2. self-driven mastery: not only learning, but applying what you learn, to the point where soon, you are jumping in to teach others.  The terminology trips off your tongue.  You learn not only the words but their meanings.  You read deeply technical articles that use the new concepts, just to make sure that you can master their meaning in practice.  You practice justifying the ideas in articles and blogs and in hallway conversations.  Soon, others come to you to solve problems in the space you’ve learned only a few months before.
     
  3. passion for quality: It’s not just enough to learn, or know, but you must do.  You simply must.  It’s not optional.  You cannot help yourself.  The learning and knowing are wrapped up in the doing.  In your mind, it is not complete until you, and your employer, and your customer, have reaped a tangible reward.  You have to try it, to solve it, to solve it again.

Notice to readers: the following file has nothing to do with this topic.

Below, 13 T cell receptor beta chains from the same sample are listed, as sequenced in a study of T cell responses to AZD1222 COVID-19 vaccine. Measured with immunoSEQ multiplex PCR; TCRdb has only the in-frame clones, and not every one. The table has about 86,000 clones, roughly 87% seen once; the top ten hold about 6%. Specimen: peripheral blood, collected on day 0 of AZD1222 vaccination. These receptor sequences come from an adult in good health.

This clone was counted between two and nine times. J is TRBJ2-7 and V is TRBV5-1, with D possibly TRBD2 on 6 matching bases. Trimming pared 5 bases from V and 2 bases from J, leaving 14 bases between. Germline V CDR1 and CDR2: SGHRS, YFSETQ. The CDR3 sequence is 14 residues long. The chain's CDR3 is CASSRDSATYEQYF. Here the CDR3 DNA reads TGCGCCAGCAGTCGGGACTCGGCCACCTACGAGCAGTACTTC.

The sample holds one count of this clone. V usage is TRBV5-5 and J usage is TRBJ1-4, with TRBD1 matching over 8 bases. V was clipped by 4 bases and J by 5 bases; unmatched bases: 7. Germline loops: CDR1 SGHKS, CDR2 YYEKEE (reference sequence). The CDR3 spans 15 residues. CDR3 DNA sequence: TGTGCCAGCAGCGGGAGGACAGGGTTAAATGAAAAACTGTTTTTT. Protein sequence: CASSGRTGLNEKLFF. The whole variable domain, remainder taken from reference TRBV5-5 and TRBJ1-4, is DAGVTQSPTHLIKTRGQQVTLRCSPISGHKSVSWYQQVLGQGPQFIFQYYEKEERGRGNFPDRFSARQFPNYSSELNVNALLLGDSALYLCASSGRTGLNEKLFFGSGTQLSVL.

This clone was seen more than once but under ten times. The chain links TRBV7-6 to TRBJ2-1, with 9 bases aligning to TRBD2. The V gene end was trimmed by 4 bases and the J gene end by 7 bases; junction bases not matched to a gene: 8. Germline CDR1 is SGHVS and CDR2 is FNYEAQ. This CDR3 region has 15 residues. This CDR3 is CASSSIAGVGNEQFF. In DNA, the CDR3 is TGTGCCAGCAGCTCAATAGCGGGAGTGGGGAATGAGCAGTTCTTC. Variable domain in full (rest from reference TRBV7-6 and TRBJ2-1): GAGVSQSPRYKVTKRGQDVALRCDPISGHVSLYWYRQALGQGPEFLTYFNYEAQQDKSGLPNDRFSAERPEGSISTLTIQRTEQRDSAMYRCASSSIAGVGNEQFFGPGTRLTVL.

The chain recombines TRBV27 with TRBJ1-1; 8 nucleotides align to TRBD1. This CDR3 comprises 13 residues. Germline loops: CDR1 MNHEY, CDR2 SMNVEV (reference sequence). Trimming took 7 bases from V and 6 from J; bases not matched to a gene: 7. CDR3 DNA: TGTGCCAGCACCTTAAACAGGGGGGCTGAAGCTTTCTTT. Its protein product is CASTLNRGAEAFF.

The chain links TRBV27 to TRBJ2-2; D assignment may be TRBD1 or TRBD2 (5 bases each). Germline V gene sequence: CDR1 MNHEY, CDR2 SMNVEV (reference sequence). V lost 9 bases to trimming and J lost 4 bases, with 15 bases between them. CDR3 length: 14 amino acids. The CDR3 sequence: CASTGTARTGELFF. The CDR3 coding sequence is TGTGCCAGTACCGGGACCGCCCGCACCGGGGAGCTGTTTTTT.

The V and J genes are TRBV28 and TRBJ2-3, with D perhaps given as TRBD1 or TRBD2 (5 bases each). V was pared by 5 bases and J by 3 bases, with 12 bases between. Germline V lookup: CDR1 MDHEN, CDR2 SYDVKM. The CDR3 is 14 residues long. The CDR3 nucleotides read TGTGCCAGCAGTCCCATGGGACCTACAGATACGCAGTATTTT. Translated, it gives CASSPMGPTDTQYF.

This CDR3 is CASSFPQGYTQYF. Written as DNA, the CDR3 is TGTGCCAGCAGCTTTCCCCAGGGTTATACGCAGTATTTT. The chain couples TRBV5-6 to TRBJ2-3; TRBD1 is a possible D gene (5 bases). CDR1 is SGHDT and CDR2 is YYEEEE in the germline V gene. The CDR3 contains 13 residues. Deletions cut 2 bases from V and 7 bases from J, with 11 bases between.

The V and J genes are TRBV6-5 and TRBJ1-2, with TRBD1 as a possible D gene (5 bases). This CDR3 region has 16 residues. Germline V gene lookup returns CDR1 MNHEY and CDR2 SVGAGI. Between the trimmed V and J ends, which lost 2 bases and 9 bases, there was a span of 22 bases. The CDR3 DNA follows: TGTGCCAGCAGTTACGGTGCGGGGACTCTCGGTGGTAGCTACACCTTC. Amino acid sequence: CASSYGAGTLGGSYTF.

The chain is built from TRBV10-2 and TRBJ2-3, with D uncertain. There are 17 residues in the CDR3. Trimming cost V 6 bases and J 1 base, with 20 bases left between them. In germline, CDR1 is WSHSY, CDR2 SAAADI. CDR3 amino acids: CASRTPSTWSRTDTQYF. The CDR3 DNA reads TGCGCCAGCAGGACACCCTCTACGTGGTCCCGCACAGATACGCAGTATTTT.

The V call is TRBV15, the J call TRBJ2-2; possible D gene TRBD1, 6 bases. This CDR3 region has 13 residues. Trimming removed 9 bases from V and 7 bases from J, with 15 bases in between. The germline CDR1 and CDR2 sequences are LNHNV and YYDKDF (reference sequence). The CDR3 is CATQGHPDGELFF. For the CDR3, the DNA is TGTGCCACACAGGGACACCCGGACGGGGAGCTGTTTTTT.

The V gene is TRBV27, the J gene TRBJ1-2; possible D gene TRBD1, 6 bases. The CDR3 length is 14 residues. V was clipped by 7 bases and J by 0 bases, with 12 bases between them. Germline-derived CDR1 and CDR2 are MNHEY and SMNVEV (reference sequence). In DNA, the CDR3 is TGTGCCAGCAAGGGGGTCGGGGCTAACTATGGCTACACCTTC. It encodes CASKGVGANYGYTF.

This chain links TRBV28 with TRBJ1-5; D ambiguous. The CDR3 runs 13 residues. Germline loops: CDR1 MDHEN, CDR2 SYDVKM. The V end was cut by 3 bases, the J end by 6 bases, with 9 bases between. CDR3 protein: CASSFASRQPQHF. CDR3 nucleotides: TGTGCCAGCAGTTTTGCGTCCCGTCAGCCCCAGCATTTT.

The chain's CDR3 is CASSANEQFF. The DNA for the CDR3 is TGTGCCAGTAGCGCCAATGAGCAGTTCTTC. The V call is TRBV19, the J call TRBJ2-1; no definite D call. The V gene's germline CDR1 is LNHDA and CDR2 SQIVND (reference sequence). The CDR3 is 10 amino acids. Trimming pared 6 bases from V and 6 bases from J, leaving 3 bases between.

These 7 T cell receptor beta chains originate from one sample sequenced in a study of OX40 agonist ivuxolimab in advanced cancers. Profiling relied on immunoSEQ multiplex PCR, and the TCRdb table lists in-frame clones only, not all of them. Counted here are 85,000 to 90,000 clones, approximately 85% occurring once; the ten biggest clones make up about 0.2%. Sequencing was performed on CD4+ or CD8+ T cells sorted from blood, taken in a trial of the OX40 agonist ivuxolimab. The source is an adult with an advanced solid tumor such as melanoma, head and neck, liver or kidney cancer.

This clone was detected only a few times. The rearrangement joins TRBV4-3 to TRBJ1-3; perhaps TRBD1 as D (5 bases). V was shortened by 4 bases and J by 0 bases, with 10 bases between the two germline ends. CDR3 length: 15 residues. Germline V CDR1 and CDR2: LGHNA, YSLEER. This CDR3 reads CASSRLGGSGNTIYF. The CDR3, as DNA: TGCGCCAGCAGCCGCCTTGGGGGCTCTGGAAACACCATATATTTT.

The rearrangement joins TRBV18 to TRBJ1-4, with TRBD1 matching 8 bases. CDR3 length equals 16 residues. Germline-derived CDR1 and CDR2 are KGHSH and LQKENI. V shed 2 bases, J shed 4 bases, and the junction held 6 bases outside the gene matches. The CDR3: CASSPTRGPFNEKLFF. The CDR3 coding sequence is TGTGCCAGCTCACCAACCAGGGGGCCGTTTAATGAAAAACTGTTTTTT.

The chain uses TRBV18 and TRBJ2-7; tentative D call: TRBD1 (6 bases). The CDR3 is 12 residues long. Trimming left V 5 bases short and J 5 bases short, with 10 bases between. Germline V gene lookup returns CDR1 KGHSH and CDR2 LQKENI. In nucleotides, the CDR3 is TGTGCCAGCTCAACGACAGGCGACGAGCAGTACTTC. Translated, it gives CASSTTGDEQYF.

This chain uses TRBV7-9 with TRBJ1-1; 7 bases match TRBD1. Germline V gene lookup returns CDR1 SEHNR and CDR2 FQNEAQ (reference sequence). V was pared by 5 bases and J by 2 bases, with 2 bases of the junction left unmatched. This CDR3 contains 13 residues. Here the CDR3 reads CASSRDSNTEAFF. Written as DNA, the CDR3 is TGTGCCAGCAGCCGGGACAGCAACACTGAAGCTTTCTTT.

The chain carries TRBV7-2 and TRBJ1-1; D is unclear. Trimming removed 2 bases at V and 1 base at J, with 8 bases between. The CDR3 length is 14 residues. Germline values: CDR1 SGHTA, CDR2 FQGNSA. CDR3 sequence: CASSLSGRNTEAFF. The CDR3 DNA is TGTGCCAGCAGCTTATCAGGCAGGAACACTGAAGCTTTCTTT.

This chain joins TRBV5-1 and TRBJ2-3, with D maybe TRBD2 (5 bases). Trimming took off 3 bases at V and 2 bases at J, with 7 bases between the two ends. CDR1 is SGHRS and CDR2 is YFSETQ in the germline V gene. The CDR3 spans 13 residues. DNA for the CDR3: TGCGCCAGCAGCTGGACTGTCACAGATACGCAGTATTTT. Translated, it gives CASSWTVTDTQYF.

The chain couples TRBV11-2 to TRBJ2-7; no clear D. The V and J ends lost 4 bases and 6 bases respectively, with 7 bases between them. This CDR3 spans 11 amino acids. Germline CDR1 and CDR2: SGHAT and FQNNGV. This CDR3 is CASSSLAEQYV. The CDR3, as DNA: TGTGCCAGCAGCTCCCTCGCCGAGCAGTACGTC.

4. intense desire to fix what you screw up: You are fallable, and you know it, and you make an effort, every single time, to review how well you did and learn from it.  Sometimes you review your efforts more than once: once right after it is done, and then another time later (a month, six months, a year… however long it takes to lose the ‘self-congratulatory’ gloss).  Every time out of the gate is a learning experience.  Doesn’t stop you from bold thinking and bold action, but it does prevent you from earning the reputation of ‘reckless’ or ‘loose cannon.’